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Van Allen, James (Alfred)

radiation iowa war belts

(1914– ) US physicist: discovered the magnetosphere (the Van Allen radiation belts).

Van Allen was educated at Iowa Wesleyan College and the University of Iowa. During the Second World War he served in the US Navy, helping to develop the radio proximity fuse for missiles and anti-aircraft shells. Afterwards he worked at Johns Hopkins University, and was appointed professor of physics at the University of Iowa in 1951.

Van Allen’s contributions, to a large extent, reflected his war-time experiences with rocketry and miniaturized electronics. After the war he used left-over German V-2 rockets to carry instruments to measure cosmic radiation into the upper atmosphere, and in 1958 put a Geiger radiation counter on the first American satellite, Explorer 1. This and later Explorer satellites revealed a region of high levels of radiation at a height of several hundred kilometres above the Earth. More detailed investigation has since shown that there are in fact two toroidal (doughnut-shaped) belts, which are created by charged particles (electrons and protons) from the Sun being trapped by the Earth’s magnetic field. These Van Allen radiation belts constitute the Earth’s magnetosphere.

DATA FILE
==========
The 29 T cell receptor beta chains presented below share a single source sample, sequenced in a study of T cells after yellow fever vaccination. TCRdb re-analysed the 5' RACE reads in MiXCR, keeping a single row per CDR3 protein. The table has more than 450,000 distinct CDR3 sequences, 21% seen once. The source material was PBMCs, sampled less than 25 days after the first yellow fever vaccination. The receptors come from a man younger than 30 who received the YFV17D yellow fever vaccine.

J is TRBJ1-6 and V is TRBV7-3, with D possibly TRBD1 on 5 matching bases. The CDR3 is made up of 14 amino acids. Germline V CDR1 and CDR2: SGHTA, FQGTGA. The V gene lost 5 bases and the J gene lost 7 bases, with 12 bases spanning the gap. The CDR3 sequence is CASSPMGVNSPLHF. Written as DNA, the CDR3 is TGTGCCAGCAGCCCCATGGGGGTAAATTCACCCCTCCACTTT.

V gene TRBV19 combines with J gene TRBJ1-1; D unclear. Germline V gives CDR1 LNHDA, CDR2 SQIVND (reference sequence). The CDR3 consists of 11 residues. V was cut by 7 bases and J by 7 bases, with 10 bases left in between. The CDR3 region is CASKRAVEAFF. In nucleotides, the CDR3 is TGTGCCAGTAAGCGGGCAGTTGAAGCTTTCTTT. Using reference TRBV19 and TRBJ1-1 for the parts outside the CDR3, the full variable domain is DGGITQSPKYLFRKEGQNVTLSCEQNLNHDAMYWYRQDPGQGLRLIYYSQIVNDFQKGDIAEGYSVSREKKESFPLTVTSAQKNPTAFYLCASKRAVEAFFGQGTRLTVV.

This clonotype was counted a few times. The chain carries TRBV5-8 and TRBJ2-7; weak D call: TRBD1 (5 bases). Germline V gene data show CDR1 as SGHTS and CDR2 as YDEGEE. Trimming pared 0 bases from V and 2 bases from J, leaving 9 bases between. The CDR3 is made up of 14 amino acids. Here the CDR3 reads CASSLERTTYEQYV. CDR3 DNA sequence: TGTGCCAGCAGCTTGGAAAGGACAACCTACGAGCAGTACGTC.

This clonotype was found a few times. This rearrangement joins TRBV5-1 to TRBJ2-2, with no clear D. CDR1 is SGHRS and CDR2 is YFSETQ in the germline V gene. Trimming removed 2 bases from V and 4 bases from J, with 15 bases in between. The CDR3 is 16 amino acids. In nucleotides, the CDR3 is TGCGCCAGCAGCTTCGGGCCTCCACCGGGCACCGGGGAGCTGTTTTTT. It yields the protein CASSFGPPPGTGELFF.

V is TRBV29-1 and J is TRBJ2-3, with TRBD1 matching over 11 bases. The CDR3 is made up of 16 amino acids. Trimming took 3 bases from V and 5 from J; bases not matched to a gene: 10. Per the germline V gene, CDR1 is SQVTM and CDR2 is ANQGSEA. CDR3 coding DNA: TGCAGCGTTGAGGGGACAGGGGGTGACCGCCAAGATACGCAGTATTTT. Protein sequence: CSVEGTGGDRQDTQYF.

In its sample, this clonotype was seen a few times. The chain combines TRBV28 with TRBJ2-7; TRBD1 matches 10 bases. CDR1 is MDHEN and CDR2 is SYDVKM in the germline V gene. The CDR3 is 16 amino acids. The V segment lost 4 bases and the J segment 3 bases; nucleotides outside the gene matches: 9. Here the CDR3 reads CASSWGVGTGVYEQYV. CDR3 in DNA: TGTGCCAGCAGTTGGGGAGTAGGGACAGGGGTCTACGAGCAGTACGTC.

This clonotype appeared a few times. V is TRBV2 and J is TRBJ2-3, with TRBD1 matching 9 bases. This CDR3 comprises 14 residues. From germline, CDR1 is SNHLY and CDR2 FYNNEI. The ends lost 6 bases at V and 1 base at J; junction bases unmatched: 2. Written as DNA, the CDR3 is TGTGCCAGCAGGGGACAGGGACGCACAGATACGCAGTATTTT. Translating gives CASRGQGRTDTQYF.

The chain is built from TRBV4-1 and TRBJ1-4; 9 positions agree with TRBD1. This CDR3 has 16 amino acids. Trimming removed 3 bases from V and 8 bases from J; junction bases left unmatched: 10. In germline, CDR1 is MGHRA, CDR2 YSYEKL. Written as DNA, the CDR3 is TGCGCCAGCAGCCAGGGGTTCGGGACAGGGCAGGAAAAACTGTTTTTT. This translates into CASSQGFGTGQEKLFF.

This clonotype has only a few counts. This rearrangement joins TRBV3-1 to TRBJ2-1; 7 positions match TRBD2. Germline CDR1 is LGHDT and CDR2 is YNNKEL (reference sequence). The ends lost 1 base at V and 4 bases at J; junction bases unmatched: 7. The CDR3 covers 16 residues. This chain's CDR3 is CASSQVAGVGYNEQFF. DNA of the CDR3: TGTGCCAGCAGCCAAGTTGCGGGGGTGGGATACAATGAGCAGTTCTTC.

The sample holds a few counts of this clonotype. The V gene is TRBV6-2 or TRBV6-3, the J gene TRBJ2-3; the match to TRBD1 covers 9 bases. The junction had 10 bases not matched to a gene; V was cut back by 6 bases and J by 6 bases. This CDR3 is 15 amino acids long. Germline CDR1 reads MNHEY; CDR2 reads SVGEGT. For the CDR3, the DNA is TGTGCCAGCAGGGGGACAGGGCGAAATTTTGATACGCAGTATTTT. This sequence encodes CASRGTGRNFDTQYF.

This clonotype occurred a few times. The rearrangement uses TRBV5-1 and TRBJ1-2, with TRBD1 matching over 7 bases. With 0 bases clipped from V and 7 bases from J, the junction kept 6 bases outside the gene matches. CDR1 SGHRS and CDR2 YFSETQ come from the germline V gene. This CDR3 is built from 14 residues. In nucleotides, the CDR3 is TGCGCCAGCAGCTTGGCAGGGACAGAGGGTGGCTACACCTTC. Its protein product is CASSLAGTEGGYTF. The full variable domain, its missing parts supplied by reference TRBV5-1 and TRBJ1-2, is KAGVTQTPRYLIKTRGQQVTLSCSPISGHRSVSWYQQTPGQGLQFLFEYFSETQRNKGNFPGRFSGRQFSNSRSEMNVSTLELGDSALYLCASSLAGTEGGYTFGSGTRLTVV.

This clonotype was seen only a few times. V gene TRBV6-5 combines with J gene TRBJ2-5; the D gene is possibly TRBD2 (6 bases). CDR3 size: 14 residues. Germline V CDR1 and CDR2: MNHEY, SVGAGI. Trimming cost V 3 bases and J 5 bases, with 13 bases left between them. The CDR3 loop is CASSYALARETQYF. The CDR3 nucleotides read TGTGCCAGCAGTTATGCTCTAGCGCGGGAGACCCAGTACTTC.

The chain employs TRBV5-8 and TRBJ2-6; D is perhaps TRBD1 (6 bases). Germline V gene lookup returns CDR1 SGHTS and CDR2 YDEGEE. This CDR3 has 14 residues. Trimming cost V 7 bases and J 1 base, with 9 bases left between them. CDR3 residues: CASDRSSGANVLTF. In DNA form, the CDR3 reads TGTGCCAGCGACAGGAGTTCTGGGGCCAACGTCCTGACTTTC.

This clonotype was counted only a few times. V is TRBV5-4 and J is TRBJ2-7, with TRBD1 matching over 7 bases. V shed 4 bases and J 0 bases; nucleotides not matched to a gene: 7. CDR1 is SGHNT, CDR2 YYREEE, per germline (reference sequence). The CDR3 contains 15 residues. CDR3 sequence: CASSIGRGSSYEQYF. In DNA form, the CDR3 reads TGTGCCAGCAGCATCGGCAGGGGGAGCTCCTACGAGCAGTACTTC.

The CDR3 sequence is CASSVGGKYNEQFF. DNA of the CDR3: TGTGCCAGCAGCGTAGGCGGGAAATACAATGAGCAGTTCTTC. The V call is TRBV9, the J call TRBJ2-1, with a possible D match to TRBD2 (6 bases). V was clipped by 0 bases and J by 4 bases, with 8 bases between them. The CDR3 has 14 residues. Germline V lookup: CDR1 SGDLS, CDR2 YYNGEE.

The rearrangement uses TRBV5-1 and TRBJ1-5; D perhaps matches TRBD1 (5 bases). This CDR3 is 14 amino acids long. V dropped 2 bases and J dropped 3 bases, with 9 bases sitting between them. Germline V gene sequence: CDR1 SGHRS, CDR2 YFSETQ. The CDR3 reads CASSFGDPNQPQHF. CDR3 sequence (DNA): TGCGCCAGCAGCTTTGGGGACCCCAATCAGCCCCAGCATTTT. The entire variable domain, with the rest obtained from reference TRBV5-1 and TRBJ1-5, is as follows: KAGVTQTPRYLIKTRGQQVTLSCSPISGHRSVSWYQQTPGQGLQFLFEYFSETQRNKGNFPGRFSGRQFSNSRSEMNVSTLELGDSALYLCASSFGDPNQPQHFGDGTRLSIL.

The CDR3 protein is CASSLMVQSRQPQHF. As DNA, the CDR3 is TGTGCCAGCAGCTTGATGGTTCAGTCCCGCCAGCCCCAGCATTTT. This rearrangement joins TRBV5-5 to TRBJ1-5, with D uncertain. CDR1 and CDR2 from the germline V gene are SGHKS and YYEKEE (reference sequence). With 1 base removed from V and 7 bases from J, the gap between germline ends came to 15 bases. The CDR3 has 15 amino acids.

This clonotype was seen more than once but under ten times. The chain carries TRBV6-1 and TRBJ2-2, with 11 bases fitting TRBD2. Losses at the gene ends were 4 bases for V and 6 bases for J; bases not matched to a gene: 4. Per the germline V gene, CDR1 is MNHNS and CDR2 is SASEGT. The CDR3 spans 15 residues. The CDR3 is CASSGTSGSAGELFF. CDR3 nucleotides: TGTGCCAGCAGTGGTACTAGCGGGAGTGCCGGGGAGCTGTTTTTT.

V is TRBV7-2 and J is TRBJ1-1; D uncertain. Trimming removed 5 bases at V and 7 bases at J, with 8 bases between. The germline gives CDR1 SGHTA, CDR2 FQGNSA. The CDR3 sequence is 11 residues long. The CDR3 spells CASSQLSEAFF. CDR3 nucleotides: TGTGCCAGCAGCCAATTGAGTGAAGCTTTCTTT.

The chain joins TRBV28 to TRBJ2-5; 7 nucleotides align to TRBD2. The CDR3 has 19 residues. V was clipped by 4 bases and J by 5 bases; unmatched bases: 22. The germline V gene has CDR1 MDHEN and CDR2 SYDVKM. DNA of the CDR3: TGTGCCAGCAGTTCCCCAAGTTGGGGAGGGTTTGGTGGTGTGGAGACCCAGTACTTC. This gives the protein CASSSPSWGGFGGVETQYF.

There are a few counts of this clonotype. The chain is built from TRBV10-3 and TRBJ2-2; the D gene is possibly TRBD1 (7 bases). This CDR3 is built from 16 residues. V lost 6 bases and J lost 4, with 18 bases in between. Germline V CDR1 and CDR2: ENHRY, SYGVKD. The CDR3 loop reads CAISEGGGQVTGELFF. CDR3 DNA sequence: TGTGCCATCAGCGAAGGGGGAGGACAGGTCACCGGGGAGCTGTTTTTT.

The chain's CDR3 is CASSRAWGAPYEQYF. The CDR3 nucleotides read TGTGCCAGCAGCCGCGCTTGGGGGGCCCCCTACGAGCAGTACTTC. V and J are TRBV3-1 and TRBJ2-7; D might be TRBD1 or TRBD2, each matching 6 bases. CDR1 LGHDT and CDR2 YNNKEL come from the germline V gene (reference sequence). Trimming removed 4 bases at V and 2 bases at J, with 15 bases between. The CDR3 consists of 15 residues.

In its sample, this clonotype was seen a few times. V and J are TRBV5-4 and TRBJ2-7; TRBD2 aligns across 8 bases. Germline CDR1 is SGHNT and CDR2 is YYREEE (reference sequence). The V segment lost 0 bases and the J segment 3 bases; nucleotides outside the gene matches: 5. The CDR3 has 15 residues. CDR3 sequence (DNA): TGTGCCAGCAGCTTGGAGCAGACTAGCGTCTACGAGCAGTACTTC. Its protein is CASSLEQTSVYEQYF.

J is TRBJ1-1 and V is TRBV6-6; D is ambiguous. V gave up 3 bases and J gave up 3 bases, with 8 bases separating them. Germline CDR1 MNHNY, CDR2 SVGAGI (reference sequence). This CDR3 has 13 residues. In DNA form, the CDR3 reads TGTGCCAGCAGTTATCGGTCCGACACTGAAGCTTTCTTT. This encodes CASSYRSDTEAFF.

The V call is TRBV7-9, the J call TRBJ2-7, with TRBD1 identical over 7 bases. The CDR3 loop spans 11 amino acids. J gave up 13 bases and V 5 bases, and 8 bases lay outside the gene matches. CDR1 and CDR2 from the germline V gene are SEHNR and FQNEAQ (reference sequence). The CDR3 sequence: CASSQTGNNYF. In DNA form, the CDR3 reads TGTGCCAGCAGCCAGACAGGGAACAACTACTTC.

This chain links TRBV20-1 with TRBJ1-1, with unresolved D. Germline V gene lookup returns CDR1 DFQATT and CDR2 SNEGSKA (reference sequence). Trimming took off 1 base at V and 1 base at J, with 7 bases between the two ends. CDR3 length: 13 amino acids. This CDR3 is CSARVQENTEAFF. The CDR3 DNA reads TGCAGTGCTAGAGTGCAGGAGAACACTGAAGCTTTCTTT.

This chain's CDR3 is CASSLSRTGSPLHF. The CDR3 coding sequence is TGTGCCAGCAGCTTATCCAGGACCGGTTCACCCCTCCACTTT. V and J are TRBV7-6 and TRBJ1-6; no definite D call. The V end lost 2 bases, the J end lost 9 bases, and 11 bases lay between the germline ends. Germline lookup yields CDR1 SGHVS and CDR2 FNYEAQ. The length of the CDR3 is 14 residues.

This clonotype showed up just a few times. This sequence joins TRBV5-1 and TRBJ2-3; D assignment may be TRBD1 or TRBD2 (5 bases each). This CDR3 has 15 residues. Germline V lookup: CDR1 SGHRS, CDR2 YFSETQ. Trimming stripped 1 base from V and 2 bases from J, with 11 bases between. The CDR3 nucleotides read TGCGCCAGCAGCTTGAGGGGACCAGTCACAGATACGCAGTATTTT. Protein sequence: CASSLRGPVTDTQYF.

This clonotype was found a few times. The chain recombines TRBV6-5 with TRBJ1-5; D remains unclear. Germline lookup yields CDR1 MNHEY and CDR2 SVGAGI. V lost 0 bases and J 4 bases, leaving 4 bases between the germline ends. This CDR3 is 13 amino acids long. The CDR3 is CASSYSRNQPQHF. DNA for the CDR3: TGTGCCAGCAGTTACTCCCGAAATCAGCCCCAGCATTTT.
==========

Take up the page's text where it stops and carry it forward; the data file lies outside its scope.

Van Andel, Jay - Overview, Personal Life, Career Details, Social and Economic Impact, Chronology: Jay Van Andel [next] [back] Van Allen, James

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